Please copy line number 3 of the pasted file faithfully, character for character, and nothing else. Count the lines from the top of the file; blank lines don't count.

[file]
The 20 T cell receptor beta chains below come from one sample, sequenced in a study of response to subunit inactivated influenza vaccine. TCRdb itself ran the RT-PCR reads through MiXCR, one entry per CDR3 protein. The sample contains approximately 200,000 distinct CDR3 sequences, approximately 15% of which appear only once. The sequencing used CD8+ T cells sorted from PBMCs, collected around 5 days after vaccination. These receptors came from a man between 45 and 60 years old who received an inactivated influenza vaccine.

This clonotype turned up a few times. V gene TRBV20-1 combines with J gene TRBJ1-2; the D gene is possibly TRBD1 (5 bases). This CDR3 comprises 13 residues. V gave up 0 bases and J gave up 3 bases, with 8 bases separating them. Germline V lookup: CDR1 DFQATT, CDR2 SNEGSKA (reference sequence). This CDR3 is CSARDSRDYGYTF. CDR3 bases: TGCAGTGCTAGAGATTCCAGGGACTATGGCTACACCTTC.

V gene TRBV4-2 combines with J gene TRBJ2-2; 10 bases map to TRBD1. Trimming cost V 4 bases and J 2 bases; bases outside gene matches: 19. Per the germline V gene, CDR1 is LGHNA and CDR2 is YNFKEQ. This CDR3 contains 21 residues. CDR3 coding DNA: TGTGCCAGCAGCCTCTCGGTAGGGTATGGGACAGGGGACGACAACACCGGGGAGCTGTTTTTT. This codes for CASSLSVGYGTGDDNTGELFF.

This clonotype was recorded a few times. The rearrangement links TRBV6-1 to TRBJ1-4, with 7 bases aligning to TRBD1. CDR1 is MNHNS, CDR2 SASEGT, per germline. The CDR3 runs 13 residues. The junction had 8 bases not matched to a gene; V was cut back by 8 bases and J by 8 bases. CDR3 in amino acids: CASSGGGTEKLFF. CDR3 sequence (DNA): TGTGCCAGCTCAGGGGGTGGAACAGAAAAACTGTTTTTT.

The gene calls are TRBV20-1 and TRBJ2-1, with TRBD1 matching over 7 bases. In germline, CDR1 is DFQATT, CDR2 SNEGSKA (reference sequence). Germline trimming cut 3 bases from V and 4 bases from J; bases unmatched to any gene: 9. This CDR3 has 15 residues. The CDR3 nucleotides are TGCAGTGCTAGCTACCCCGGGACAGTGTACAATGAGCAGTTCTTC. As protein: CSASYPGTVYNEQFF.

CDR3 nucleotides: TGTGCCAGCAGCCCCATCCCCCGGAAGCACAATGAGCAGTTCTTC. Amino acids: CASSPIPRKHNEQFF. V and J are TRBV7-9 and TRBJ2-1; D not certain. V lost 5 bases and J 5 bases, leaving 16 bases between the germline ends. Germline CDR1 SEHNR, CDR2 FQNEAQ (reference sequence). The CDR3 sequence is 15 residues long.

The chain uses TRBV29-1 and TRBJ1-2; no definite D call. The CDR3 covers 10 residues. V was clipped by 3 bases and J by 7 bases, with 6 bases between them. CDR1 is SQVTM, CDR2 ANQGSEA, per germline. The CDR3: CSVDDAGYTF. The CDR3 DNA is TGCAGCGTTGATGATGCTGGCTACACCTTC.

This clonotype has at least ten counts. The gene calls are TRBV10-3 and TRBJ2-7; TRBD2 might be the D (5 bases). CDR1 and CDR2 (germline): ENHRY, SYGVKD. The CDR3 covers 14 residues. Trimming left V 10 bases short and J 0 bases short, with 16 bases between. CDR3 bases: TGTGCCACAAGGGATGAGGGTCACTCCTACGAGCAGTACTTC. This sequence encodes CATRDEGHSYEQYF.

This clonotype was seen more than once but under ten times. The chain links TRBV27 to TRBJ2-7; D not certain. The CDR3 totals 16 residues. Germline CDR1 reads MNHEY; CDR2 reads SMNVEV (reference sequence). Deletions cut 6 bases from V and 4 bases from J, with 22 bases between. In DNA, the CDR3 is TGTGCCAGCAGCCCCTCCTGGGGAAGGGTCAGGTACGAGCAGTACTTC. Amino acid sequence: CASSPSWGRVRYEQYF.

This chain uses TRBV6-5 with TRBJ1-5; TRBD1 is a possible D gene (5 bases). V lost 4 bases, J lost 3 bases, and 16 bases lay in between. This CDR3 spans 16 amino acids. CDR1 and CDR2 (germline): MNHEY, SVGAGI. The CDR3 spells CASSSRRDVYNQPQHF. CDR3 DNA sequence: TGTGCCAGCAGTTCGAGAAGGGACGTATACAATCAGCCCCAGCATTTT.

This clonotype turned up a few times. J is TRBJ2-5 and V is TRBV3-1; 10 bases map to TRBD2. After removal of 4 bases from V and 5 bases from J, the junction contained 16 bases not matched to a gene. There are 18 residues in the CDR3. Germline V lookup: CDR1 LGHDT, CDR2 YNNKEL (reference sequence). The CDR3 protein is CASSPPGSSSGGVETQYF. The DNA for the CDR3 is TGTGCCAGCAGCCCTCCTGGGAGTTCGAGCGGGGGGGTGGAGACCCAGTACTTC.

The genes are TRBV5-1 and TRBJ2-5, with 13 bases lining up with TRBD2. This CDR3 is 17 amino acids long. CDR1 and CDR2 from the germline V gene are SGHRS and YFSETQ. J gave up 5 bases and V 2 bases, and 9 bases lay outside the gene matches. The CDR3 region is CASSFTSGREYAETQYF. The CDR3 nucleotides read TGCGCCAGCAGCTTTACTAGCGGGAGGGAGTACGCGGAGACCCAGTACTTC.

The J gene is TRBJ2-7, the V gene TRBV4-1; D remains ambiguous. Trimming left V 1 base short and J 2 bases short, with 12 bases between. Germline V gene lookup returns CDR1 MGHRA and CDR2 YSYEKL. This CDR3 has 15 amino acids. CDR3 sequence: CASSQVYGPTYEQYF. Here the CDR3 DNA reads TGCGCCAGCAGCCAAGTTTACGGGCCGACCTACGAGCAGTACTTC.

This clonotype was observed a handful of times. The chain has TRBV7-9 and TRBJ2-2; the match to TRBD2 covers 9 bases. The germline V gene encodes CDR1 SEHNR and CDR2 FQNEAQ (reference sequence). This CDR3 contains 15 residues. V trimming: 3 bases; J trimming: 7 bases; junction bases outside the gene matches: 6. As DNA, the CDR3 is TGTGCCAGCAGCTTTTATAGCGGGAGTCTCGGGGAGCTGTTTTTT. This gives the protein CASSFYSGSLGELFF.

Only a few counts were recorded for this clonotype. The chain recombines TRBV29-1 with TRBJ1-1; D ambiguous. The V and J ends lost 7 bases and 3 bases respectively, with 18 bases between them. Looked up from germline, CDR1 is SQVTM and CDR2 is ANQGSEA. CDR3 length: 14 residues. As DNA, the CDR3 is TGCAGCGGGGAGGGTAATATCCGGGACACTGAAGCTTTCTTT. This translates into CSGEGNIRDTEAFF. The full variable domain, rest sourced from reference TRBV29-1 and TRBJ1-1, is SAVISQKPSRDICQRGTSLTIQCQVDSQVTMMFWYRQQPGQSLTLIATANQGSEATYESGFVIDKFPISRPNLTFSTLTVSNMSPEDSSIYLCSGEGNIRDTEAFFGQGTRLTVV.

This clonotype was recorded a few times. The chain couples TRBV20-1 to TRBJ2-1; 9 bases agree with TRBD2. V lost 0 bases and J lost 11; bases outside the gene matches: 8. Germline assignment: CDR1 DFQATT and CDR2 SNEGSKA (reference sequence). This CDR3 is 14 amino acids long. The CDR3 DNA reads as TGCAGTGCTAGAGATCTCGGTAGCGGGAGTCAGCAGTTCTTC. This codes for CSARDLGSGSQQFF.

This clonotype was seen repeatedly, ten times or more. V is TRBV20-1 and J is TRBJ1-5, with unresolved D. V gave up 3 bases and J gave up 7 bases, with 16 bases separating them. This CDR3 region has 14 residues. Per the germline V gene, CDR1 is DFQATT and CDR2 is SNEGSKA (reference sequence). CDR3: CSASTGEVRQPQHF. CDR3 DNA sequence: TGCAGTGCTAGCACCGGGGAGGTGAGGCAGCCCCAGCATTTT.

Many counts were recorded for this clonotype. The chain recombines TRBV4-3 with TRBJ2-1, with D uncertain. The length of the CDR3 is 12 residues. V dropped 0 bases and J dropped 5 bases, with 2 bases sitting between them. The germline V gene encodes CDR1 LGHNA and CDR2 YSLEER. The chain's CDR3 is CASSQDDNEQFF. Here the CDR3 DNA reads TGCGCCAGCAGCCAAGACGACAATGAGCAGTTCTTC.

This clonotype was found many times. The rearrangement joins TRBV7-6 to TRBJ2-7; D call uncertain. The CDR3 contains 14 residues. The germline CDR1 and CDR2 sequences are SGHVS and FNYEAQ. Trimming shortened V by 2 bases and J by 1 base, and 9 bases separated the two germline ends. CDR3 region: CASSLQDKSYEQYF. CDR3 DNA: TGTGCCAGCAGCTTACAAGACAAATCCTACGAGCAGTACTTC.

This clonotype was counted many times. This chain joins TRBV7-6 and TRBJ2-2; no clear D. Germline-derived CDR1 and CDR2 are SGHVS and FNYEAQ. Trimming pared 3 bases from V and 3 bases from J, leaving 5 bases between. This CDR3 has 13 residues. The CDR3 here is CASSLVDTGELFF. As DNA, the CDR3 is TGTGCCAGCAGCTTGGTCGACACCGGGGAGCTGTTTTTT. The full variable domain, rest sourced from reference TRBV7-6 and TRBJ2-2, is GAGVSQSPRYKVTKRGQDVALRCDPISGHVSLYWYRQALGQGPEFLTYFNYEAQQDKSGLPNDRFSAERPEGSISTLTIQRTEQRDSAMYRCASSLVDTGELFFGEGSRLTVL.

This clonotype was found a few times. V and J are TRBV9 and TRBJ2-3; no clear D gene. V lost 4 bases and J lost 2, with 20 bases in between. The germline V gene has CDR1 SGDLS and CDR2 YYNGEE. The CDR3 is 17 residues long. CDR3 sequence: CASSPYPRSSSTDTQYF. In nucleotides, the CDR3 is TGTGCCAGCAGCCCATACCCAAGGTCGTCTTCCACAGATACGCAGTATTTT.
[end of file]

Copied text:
V gene TRBV4-2 combines with J gene TRBJ2-2; 10 bases map to TRBD1. Trimming cost V 4 bases and J 2 bases; bases outside gene matches: 19. Per the germline V gene, CDR1 is LGHNA and CDR2 is YNFKEQ. This CDR3 contains 21 residues. CDR3 coding DNA: TGTGCCAGCAGCCTCTCGGTAGGGTATGGGACAGGGGACGACAACACCGGGGAGCTGTTTTTT. This codes for CASSLSVGYGTGDDNTGELFF.